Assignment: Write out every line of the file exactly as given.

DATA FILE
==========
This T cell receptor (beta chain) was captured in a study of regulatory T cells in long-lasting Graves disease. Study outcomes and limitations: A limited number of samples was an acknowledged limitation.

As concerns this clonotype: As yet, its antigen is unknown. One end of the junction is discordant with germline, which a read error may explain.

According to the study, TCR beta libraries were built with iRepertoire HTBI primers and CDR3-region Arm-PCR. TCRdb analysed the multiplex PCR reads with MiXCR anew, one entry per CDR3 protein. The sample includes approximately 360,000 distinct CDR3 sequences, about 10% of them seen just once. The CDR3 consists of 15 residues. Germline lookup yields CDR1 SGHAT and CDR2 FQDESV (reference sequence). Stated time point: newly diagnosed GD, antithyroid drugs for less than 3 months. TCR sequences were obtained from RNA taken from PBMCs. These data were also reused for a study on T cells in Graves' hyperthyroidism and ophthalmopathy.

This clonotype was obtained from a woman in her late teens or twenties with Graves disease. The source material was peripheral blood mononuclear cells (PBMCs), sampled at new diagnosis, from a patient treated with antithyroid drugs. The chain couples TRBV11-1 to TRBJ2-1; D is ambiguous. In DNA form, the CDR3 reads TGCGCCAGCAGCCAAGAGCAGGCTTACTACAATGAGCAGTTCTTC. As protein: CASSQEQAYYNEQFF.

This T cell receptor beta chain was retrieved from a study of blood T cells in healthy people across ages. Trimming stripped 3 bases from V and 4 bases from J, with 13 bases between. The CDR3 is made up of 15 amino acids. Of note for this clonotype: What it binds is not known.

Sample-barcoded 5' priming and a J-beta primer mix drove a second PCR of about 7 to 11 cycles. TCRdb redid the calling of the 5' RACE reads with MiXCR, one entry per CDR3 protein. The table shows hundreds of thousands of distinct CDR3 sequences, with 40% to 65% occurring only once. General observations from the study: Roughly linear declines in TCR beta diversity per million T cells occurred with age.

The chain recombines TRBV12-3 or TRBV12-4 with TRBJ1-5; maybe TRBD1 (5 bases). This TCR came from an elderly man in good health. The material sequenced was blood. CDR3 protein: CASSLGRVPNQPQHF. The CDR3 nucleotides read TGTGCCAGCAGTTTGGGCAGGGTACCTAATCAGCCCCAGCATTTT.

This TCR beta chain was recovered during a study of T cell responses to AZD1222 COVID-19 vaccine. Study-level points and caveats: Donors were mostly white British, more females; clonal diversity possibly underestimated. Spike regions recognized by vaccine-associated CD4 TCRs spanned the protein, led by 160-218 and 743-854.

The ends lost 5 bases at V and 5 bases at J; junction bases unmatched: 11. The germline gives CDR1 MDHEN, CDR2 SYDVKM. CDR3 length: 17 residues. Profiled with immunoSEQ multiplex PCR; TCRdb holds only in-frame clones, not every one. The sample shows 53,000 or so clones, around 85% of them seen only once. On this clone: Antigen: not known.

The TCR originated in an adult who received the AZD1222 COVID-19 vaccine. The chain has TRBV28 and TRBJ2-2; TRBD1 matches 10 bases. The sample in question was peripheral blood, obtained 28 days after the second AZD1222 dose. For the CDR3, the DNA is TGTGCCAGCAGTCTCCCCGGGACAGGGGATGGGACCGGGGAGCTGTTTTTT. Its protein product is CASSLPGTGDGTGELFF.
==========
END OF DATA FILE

This T cell receptor (beta chain) was captured in a study of regulatory T cells in long-lasting Graves disease. Study outcomes and limitations: A limited number of samples was an acknowledged limitation.

As concerns this clonotype: As yet, its antigen is unknown. One end of the junction is discordant with germline, which a read error may explain.

According to the study, TCR beta libraries were built with iRepertoire HTBI primers and CDR3-region Arm-PCR. TCRdb analysed the multiplex PCR reads with MiXCR anew, one entry per CDR3 protein. The sample includes approximately 360,000 distinct CDR3 sequences, about 10% of them seen just once. The CDR3 consists of 15 residues. Germline lookup yields CDR1 SGHAT and CDR2 FQDESV (reference sequence). Stated time point: newly diagnosed GD, antithyroid drugs for less than 3 months. TCR sequences were obtained from RNA taken from PBMCs. These data were also reused for a study on T cells in Graves' hyperthyroidism and ophthalmopathy.

This clonotype was obtained from a woman in her late teens or twenties with Graves disease. The source material was peripheral blood mononuclear cells (PBMCs), sampled at new diagnosis, from a patient treated with antithyroid drugs. The chain couples TRBV11-1 to TRBJ2-1; D is ambiguous. In DNA form, the CDR3 reads TGCGCCAGCAGCCAAGAGCAGGCTTACTACAATGAGCAGTTCTTC. As protein: CASSQEQAYYNEQFF.

This T cell receptor beta chain was retrieved from a study of blood T cells in healthy people across ages. Trimming stripped 3 bases from V and 4 bases from J, with 13 bases between. The CDR3 is made up of 15 amino acids. Of note for this clonotype: What it binds is not known.

Sample-barcoded 5' priming and a J-beta primer mix drove a second PCR of about 7 to 11 cycles. TCRdb redid the calling of the 5' RACE reads with MiXCR, one entry per CDR3 protein. The table shows hundreds of thousands of distinct CDR3 sequences, with 40% to 65% occurring only once. General observations from the study: Roughly linear declines in TCR beta diversity per million T cells occurred with age.

The chain recombines TRBV12-3 or TRBV12-4 with TRBJ1-5; maybe TRBD1 (5 bases). This TCR came from an elderly man in good health. The material sequenced was blood. CDR3 protein: CASSLGRVPNQPQHF. The CDR3 nucleotides read TGTGCCAGCAGTTTGGGCAGGGTACCTAATCAGCCCCAGCATTTT.

This TCR beta chain was recovered during a study of T cell responses to AZD1222 COVID-19 vaccine. Study-level points and caveats: Donors were mostly white British, more females; clonal diversity possibly underestimated. Spike regions recognized by vaccine-associated CD4 TCRs spanned the protein, led by 160-218 and 743-854.

The ends lost 5 bases at V and 5 bases at J; junction bases unmatched: 11. The germline gives CDR1 MDHEN, CDR2 SYDVKM. CDR3 length: 17 residues. Profiled with immunoSEQ multiplex PCR; TCRdb holds only in-frame clones, not every one. The sample shows 53,000 or so clones, around 85% of them seen only once. On this clone: Antigen: not known.

The TCR originated in an adult who received the AZD1222 COVID-19 vaccine. The chain has TRBV28 and TRBJ2-2; TRBD1 matches 10 bases. The sample in question was peripheral blood, obtained 28 days after the second AZD1222 dose. For the CDR3, the DNA is TGTGCCAGCAGTCTCCCCGGGACAGGGGATGGGACCGGGGAGCTGTTTTTT. Its protein product is CASSLPGTGDGTGELFF.